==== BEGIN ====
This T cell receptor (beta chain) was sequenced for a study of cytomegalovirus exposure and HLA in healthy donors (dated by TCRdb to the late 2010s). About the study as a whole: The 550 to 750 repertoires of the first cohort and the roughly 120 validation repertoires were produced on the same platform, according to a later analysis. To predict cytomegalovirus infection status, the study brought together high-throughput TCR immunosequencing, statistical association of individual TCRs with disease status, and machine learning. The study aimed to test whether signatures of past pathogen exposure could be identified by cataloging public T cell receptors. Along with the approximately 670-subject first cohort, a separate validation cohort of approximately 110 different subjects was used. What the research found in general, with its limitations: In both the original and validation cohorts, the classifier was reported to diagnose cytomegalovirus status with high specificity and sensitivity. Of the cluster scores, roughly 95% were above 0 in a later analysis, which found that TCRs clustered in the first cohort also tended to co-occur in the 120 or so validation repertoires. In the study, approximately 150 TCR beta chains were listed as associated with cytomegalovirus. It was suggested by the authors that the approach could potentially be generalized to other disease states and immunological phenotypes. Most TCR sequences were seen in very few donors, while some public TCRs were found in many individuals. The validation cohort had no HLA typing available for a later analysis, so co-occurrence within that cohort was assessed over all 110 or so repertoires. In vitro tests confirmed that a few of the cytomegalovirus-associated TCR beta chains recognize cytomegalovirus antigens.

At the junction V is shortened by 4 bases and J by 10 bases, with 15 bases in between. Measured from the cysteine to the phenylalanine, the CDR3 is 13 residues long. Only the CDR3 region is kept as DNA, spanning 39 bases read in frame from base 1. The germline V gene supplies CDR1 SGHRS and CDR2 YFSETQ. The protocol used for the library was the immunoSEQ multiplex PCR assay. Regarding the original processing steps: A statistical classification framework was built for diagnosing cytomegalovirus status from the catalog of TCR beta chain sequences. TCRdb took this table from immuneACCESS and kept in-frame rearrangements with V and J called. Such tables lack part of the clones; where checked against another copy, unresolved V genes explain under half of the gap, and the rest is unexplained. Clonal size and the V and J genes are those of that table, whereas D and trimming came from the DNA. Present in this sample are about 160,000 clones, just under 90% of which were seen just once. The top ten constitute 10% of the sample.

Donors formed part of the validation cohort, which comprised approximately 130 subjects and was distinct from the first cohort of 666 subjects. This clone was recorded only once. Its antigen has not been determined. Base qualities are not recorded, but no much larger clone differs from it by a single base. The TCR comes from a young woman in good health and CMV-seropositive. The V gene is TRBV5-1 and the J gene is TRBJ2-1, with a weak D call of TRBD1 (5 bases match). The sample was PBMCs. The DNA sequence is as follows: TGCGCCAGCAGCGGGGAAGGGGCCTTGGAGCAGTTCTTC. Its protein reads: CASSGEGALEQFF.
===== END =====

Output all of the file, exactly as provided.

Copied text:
This T cell receptor (beta chain) was sequenced for a study of cytomegalovirus exposure and HLA in healthy donors (dated by TCRdb to the late 2010s). About the study as a whole: The 550 to 750 repertoires of the first cohort and the roughly 120 validation repertoires were produced on the same platform, according to a later analysis. To predict cytomegalovirus infection status, the study brought together high-throughput TCR immunosequencing, statistical association of individual TCRs with disease status, and machine learning. The study aimed to test whether signatures of past pathogen exposure could be identified by cataloging public T cell receptors. Along with the approximately 670-subject first cohort, a separate validation cohort of approximately 110 different subjects was used. What the research found in general, with its limitations: In both the original and validation cohorts, the classifier was reported to diagnose cytomegalovirus status with high specificity and sensitivity. Of the cluster scores, roughly 95% were above 0 in a later analysis, which found that TCRs clustered in the first cohort also tended to co-occur in the 120 or so validation repertoires. In the study, approximately 150 TCR beta chains were listed as associated with cytomegalovirus. It was suggested by the authors that the approach could potentially be generalized to other disease states and immunological phenotypes. Most TCR sequences were seen in very few donors, while some public TCRs were found in many individuals. The validation cohort had no HLA typing available for a later analysis, so co-occurrence within that cohort was assessed over all 110 or so repertoires. In vitro tests confirmed that a few of the cytomegalovirus-associated TCR beta chains recognize cytomegalovirus antigens.

At the junction V is shortened by 4 bases and J by 10 bases, with 15 bases in between. Measured from the cysteine to the phenylalanine, the CDR3 is 13 residues long. Only the CDR3 region is kept as DNA, spanning 39 bases read in frame from base 1. The germline V gene supplies CDR1 SGHRS and CDR2 YFSETQ. The protocol used for the library was the immunoSEQ multiplex PCR assay. Regarding the original processing steps: A statistical classification framework was built for diagnosing cytomegalovirus status from the catalog of TCR beta chain sequences. TCRdb took this table from immuneACCESS and kept in-frame rearrangements with V and J called. Such tables lack part of the clones; where checked against another copy, unresolved V genes explain under half of the gap, and the rest is unexplained. Clonal size and the V and J genes are those of that table, whereas D and trimming came from the DNA. Present in this sample are about 160,000 clones, just under 90% of which were seen just once. The top ten constitute 10% of the sample.

Donors formed part of the validation cohort, which comprised approximately 130 subjects and was distinct from the first cohort of 666 subjects. This clone was recorded only once. Its antigen has not been determined. Base qualities are not recorded, but no much larger clone differs from it by a single base. The TCR comes from a young woman in good health and CMV-seropositive. The V gene is TRBV5-1 and the J gene is TRBJ2-1, with a weak D call of TRBD1 (5 bases match). The sample was PBMCs. The DNA sequence is as follows: TGCGCCAGCAGCGGGGAAGGGGCCTTGGAGCAGTTCTTC. Its protein reads: CASSGEGALEQFF.